The P2P Lending Scene in Malaysia
I’ve been receiving inquiries on and off on what P2P platform I’m currently in. And if you’ve been reading the blog for a while, you’d know I had some money in Funding Societies. However, due to their increasing defaults, I’ve pulled out most of my capital.
Over the past few months, I’ve been looking to re-invest in the sector. I’m on the lookout for lower risks and default rates, somewhere my money can grow steadily at a reasonable rate of return. Which lead me to CapBay.
Types of Loans – Business Term vs Invoice Financing
During P2P’s infancy days, the loans offered by most platforms consisted of mainly business term loans. Which is, of course, the essence of P2P financing i.e. You lend money directly to businesses for a fixed period, typically between 12 to 36 months.
However, it is when the defaults came in that investors realized just how risky it was to hand out loans willy-nilly. And of course, the importance of really diversifying and not putting your capital into a few loans. Instead, when it comes to P2P financing, diversifying over many loans is advisable.
Fortunately for me, my returns today are still in the positive region. I’ve almost withdrawn 100% of my capital with a net return of 10+% per annum.
Right now, I’m looking to get back into the P2P scene as the industry as a whole matures. And I’m looking to lower my default risk by going for primarily Invoice Financing. There is lower risk here because investors are essentially lending money in the short term to SMEs based on a transaction.
In short, when an SME sells their services to a buyer on credit, they often must wait up to 6 months to get their payment. Invoice Financing allows these SMEs access to upfront payment. With Invoice Financing, the SME has already made the sale and the risk of default is actually transferred to the corporate buyer. Typically, Invoice Financing is for the short term, you’ll normally see a loan term of not more than 6 months.
CapBay specializes in providing Invoice Financing to SMEs who supply to blue-chip companies and government-related entities. Among the few P2P players in Malaysia, CapBay currently has had no defaults SO FAR since their launch in February 2020. This is no easy feat and caught my attention right away and got me digging for more info about them.
As reported by Fintech News Malaysia, CapBay is the fastest platform to hit RM100 million in P2P Financing. Typically, fast growth leads to problems with risk. The fact that they’ve managed to achieve this growth while still maintaining a 0% default rate is impressive.
How CapBay Works
CapBay works a little differently from the platforms I’ve used. They’re encouraging ”Auto-investing” whereby you let the platform pick the loans to invest in. As you all know, I’m a big fan of automating investments and so I will be using their Auto Invest feature all the way.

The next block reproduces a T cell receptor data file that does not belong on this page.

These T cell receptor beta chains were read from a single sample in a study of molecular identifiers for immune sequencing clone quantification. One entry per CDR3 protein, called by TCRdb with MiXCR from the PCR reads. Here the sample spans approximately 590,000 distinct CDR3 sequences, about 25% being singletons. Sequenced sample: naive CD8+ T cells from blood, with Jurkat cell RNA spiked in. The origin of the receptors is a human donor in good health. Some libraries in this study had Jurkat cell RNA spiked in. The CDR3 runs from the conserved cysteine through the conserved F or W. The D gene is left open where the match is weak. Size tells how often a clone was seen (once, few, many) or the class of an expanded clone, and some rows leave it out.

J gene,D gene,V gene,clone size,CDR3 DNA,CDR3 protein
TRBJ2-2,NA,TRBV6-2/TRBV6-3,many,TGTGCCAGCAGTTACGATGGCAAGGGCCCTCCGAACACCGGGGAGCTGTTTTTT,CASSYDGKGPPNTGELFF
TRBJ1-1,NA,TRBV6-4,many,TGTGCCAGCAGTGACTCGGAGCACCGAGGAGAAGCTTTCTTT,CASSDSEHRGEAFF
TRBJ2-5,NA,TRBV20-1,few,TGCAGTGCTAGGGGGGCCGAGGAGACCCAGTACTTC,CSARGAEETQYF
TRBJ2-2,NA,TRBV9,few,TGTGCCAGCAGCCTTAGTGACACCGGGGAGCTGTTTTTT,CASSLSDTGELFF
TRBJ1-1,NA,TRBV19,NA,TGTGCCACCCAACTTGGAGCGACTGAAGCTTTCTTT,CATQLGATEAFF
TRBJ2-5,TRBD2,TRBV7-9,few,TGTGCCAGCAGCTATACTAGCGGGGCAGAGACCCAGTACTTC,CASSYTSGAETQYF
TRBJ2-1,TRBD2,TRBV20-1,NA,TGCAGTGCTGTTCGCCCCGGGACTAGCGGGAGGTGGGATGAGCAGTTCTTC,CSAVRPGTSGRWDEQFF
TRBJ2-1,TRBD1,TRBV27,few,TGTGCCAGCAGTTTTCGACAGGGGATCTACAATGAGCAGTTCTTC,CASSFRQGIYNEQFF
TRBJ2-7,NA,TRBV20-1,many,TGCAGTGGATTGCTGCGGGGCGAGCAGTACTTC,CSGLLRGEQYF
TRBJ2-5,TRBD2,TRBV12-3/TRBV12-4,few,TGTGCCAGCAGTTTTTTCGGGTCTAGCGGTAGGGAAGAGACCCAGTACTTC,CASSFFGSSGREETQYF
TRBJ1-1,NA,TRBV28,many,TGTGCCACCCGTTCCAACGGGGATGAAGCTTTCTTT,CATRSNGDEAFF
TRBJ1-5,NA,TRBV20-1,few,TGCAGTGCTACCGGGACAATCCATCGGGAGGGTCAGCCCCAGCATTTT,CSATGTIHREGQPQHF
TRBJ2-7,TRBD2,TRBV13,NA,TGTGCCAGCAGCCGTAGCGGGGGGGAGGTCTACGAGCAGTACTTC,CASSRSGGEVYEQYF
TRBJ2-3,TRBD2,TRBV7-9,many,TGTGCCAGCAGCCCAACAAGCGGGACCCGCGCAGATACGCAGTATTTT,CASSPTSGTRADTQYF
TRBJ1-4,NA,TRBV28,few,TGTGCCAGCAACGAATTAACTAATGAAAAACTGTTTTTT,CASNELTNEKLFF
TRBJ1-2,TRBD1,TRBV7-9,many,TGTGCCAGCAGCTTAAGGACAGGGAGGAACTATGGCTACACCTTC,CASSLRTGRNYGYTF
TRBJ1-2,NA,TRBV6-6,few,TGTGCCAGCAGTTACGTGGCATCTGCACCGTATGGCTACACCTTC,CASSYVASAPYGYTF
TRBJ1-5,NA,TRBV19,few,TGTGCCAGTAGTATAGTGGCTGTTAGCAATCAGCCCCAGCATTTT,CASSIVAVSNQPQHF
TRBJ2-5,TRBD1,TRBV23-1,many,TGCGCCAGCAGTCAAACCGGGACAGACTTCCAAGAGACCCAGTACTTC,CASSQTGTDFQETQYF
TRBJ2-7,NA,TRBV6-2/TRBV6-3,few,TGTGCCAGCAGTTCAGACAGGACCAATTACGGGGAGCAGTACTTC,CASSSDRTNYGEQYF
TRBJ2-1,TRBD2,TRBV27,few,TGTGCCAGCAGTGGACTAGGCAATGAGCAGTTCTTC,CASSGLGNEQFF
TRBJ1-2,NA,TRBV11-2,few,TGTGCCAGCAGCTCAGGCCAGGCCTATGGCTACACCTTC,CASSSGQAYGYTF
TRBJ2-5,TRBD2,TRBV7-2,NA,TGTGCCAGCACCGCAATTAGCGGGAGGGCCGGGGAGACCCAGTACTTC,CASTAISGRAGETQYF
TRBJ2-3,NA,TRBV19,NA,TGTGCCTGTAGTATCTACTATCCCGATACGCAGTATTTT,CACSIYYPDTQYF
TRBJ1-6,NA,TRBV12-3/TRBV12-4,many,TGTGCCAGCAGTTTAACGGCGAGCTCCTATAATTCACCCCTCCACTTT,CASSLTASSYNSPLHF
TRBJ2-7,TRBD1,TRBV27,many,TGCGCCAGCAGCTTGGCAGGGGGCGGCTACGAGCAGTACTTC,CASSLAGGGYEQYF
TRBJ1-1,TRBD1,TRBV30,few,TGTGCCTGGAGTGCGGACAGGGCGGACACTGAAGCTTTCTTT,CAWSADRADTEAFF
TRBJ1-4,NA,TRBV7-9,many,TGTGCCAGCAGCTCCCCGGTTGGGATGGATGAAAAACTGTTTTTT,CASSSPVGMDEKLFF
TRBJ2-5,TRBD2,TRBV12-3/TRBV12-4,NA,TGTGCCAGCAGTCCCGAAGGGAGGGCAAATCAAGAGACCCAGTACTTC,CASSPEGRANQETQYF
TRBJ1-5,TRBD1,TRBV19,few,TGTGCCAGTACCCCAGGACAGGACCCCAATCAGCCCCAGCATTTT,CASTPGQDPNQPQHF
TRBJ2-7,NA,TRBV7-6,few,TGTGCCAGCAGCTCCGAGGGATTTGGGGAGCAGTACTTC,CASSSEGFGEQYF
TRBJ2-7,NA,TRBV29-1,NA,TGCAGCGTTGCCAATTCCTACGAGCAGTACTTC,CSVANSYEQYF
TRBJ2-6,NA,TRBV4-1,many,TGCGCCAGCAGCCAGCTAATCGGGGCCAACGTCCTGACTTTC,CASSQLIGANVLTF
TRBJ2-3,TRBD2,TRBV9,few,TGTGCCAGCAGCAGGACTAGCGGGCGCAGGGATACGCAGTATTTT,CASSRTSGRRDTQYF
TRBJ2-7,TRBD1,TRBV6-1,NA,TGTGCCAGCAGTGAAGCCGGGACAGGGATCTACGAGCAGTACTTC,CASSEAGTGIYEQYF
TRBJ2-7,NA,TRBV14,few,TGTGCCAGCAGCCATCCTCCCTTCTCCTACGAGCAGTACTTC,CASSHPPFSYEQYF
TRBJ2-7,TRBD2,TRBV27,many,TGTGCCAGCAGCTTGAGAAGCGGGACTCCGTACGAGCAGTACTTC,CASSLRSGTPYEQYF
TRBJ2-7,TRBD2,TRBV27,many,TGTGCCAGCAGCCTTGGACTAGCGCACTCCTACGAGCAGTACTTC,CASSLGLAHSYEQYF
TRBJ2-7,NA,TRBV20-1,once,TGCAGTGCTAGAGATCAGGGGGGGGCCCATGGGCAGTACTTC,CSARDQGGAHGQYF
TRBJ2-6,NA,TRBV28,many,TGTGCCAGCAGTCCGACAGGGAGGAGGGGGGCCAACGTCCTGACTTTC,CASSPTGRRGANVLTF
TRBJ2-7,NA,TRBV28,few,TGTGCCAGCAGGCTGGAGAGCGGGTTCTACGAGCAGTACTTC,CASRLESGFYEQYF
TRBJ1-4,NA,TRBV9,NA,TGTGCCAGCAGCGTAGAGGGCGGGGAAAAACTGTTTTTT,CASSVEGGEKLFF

You choose from 3 different Auto Invest Profiles based on their respective risk profiles and potential return – Conservative, Moderate and Aggressive. If however, you want to have better control of your capital, you can choose to customize.
Within these 3 different profiles, you’ll find a further 3 categories of notes:
1. Select: Safer and lower return notes
2. Motor: Dealer financing notes
3. Diversified: Riskier and higher return notes
There’ll be a section for you to read up on these on the platform itself.
Another thing to note: Your uninvested funds will earn an estimated 1.7% per annum. This is a special feature called CapBay Plus that ensures you continue to generate returns on uninvested funds if you utilize their Auto Invest.
Simple Steps to Get Started
You’ll need RM10,000 to start
This one here got me thinking a little and I know RM10,000 is a huge amount to start with for many, myself included. But after looking at the 0% default rate for a year, as well as the expected net return of up to 10% per annum on their investment opportunities, I’ve decided to go ahead. I’ll be posting updates on the performance here, probably on a regular basis.
Registration took me about 5 minutes. All the usual KYC are required. I.e. pics of your IC and a 5-sec video upload.
If you don’t have a webcam, make sure you download the app and register there as you’ll need to upload a video during registration as part of their KYC requirements.
And finally, if you’re signing up and registering with CapBay, don’t forget to use my code and link for a free RM100. To qualify, you’ll have to make the RM10K deposit and select one of the Auto Invest profiles (Conservative, Moderate and Aggressive). The full terms and conditions can be found here.
Use my code: DIVMAGIC
I’ve added in RM10,000 to the Auto-Invest feature and selected the Aggressive profile.
The Auto-Invest feature was quick and my funds are 40% invested in a few days. Returns range from 7.3% to 9.7% currently.
Look forward to future updates to my P2P portfolio.
Risks of P2P
Please understand that I consider P2P investing a high-risk venture. Even with CapBay’s focus on Invoice Financing, I still consider this to be a risky investment. But how else can you expect a potential net yield of up to 10% per annum.
This is why I’ve been doing a lot of research and looking around the Malaysian market. I’ll be testing the waters with CapBay and will let everyone know how it goes via my updates.